Gratifying State, Justness, Funny Bone
Issue 644 » July 29, 2011 - Shaban 28, 1432
Al Baqara (The Cow) - Chapter 2: Verse 152
Can you imagine a more gratifying state than this, where when you remember Allah, the Creator, Sustainer and Lord of the Universe, He remembers you in return?
Those who remember Allah standing, sitting and reclining and who reflect on the creation of the heavens and the earth are highly commended in the Noble Quran. They are wise in that they fill their hearts with the remembrance of God in every moment, in every circumstance and in every posture of their lives.
Said ibn Jubayr has said: "Whoever did not obey his Lord, did not remember Him, irrespective of how many rosaries (tasbih) he did, how much he chanted the greatness of God, and however much he recited the Quran."
Abu Uthman was asked: "Why is it that we remember Allah but do not feel its sweet effects on our hearts?" He said, "Thank Allah that He has at least inspired a member of your body to His obedience."
Alusi says: "There are three ways of realizing 'Dhikr' (remembrance). First: with the tongue, which is to say thanks, chant Allah's Glory, sing His Greatness, to recite the Quran etc. Second: with the heart (and mind) which is to think and discover the wisdom behind various obligations of Islam, to contemplate over the rewards and punishment in the Hereafter, to understand the Attributes of Allah, and unravel Divine secrets. And third: to keep every limb and joint of the body engaged in acts approved by Allah, and restrain them from prohibited acts."
The exhortation to remember Allah at all times is a reflection of Allah's all-embracing and overwhelming love for us. The door to Allah is always open to us: Remember Me and I will remember you. We need only find our way to and through that door. Strive then, to fill all your moments, all your thoughts and all your actions with Allah’s remembrance.
"In the Early Hours" - Khurram Murad, pp. 21-25
"Tafsir Ishraq Al-Ma'ani" - Syed Iqbal Zaheer, vol. 1, p. 184
The Prophet, peace be upon him, held one of his Companions, called Abu Lubabah, in great esteem, so much so that he had left him in charge of Medina when he had left for the first Badr expedition. Some time later, a young orphan came to Muhammad to complain that Abu Lubabah had taken from him a palm tree that had long been his. The Prophet summoned Abu Lubabah and asked him to explain. Investigations showed that the palm tree did belong to Abu Lubabah, and the Prophet judged in the latter's favour, greatly disappointing the young orphan. Muhammad privately asked Abu Lubabah, justice having now been rendered, to give the tree to the young orphan, for whom it was so important. Abu Lubabah adamantly refused: he had gone to such lengths to assert his right of ownership that to concede to this request was inconceivable. This obsession veiled his heart and compassion. Revelation was to recall, on both the individual and collective levels, the singular nature of the spiritual elevation that makes it possible to reach beyond the consciousness of justice, that demands right, to the excellence of the heart, that offers forgiveness or gives people more than their due: "God commands justice and excellence." [Quran 16:90]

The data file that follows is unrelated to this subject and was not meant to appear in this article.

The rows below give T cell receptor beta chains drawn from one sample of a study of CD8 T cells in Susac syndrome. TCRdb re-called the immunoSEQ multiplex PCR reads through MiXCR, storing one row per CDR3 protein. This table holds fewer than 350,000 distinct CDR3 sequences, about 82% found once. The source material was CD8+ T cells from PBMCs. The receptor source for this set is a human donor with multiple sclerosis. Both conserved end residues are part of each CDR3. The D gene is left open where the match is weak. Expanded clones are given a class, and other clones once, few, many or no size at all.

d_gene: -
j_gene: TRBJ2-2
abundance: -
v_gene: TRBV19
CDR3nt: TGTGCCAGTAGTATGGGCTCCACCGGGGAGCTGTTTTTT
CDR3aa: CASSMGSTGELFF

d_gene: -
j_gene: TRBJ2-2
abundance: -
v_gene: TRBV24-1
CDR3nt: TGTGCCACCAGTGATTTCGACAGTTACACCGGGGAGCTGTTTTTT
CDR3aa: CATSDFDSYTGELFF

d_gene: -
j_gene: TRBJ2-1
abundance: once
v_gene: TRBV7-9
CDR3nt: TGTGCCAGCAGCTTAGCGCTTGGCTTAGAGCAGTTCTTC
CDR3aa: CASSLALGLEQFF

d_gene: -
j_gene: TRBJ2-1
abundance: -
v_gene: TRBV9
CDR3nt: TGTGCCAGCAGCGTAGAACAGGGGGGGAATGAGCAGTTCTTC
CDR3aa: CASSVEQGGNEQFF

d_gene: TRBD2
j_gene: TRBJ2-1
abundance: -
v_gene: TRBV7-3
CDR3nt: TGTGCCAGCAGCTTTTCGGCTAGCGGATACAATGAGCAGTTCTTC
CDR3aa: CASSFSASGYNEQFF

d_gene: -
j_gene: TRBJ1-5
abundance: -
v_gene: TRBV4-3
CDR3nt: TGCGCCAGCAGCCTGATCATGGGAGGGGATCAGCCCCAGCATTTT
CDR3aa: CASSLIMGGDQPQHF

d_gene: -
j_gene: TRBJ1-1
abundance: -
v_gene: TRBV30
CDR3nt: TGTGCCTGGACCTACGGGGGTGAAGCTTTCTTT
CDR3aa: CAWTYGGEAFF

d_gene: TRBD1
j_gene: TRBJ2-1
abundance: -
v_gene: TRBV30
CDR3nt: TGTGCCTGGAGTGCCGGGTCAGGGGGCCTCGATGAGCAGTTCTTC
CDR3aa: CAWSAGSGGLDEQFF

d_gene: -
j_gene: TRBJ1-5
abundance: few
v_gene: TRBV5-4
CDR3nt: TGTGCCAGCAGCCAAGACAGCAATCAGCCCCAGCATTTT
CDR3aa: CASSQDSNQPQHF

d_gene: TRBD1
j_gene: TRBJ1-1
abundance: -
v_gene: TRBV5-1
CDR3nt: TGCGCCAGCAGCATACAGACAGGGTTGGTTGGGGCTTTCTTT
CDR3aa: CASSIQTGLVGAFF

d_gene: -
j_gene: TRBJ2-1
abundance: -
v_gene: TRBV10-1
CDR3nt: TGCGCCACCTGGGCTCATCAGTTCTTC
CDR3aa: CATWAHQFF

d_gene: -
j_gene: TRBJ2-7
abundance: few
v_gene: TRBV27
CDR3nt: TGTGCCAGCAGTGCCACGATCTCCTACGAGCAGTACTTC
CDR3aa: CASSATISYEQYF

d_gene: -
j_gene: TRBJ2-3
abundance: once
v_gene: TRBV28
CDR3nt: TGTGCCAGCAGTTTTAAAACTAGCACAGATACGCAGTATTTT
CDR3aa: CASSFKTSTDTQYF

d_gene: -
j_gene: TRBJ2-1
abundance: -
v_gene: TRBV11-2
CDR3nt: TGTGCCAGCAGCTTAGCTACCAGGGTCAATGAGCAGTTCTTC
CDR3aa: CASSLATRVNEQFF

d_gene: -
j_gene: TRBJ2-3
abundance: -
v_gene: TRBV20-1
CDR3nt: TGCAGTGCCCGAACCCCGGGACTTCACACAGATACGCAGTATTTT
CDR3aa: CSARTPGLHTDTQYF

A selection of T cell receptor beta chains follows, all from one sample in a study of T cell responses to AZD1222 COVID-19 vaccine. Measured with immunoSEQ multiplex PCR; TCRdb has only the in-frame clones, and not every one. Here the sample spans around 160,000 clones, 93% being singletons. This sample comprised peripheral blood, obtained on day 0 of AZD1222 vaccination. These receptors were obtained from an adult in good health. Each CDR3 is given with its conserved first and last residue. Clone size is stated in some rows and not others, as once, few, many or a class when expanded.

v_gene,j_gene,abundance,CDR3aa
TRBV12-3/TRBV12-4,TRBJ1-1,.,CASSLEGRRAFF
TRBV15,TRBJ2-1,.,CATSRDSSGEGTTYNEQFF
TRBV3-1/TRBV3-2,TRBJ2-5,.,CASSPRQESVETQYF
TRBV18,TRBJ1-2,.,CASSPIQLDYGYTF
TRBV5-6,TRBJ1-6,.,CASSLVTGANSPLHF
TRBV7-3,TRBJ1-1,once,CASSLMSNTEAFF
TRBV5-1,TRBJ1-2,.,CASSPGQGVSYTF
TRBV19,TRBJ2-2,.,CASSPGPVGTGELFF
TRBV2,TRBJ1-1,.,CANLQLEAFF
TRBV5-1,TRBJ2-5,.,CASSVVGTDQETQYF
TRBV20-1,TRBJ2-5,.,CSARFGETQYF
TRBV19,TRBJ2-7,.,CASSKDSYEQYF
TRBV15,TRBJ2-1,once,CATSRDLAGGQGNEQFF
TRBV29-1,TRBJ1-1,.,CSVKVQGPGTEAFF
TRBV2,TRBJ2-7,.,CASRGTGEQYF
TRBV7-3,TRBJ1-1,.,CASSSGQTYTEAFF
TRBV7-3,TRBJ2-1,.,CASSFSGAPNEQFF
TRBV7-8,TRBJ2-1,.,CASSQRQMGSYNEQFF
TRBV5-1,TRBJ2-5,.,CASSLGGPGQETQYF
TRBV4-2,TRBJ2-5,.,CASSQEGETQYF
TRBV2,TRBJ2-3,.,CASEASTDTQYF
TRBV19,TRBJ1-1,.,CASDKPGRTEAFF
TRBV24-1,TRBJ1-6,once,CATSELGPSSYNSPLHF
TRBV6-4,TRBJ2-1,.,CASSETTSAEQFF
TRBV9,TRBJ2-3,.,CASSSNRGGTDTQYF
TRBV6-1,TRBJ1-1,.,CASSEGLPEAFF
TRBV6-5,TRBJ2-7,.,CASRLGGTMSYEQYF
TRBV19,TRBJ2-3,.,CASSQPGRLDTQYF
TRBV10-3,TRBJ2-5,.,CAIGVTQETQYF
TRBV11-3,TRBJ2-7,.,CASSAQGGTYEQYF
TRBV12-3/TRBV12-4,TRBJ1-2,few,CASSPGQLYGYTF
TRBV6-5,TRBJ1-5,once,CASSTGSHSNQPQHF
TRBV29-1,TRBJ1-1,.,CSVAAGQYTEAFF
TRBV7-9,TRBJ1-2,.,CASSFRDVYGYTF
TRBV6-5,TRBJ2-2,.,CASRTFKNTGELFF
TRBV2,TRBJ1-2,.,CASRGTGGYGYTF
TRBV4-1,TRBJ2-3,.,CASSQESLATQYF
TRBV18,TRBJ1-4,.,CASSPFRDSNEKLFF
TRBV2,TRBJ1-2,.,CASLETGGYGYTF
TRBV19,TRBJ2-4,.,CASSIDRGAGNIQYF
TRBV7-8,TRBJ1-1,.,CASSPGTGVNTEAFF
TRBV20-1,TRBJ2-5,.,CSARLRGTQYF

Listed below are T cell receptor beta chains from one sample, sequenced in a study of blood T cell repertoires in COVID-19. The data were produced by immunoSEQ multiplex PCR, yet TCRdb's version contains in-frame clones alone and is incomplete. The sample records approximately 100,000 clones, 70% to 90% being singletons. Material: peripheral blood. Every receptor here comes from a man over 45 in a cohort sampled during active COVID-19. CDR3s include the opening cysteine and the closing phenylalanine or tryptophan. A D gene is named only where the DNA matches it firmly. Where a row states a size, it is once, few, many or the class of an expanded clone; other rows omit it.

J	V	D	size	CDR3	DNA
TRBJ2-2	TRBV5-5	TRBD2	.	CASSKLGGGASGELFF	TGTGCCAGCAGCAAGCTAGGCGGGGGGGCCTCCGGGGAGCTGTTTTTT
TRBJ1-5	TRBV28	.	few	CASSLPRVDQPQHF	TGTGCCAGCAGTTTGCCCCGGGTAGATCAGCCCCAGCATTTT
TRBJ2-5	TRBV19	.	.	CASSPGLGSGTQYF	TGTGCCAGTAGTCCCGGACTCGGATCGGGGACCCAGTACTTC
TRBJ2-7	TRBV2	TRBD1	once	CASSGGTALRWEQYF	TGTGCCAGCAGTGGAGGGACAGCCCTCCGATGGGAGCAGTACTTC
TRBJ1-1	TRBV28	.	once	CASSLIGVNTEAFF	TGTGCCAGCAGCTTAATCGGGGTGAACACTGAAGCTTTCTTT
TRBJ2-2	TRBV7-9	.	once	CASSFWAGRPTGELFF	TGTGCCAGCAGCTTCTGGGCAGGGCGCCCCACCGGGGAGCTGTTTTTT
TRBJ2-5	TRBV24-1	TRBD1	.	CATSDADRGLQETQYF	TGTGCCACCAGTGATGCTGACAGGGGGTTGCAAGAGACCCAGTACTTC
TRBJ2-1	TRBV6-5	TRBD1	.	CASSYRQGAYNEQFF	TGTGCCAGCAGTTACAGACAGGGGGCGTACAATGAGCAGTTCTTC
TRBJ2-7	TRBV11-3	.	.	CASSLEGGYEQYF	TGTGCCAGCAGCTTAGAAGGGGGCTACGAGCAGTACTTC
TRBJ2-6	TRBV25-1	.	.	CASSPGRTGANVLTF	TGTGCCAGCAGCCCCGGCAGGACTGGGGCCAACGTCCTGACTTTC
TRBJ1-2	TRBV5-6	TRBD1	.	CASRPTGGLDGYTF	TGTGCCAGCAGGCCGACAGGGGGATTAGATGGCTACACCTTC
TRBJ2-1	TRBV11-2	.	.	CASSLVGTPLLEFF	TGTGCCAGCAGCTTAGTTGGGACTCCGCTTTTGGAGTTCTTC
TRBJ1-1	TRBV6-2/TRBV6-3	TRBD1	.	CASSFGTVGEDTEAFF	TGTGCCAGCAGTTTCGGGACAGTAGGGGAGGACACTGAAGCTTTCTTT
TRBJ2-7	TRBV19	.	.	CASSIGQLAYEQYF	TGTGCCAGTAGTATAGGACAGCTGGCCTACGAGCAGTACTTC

It was not a question of giving up one's right (and Abu Lubabah had been justified in requiring it to be acknowledged); rather, it involved learning to sometimes reach beyond, for the sake of those reasons of the heart that teach the mind to forgive, to let go, and to give from oneself and from one's belongings, moved by shared humanity or love. The Prophet was saddened by the reaction of his Companion, whom he held in great esteem: he realized that Abu Lubabah's almost blind attachment to one of Islam's recommendations, justice, prevented him from reaching the superior level of justness of the heart: excellence, generosity, giving. Eventually, another Companion, Thabit ibn Dahdanah, who had witnessed the scene, offered Abu Lubabah an entire orchard in exchange for that single palm tree, which he then gave away to the young orphan. Muhammad rejoiced at that outcome and did not resent Abu Lubabah's attitude. He later entrusted Abu Lubabah with other missions.
"In The Footsteps of The Prophet" - Tariq Ramadan, p. 133
Just laugh. That's right ... laugh. Hakuna matata! Don't worry, be happy! Sometimes life just stinks and there's not much you can do to change it, so you might as well laugh.
It's so bad that as we age we tend to forget what made childhood so magical. One study showed that by the time you reach kindergarten, you laugh about 300 times a day. In contrast, the typical adult laughs a wimpy seventeen times a day. No wonder children are so much happier! Why are we so serious? Mayby it's because we've been taught that laughing too much is childish. We must learn to laugh again.
According to Peter Doskoch, laughter:
- Loosens up the mental gears and helps us think more creatively
- Helps us cope with the difficulties of life
- Reduces stress levels
- Relaxes us as it lowers our heart rate and blood pressure
- Connects us with others and counteracts feelings of alienation, a major factor in depression and suicide
- Releases endorphin, the brain's natural painkillers
If you're not laughing much, what can you do to start again? I suggest developing your own "humour collection," a collection of books, cartoons, videos, ideas - whatever is funny to you. Then whenever you're feeling down, or taking yourself way too seriously, visit your collection.
Learn to laugh at yourself when strange or stupid things happen to you, because they will. As someone once said, "One of the best things people can have up their sleeve is a good funny bone."
"The 7 Habits of Highly Effective Teens" - Sean Covey, pp. 232, 233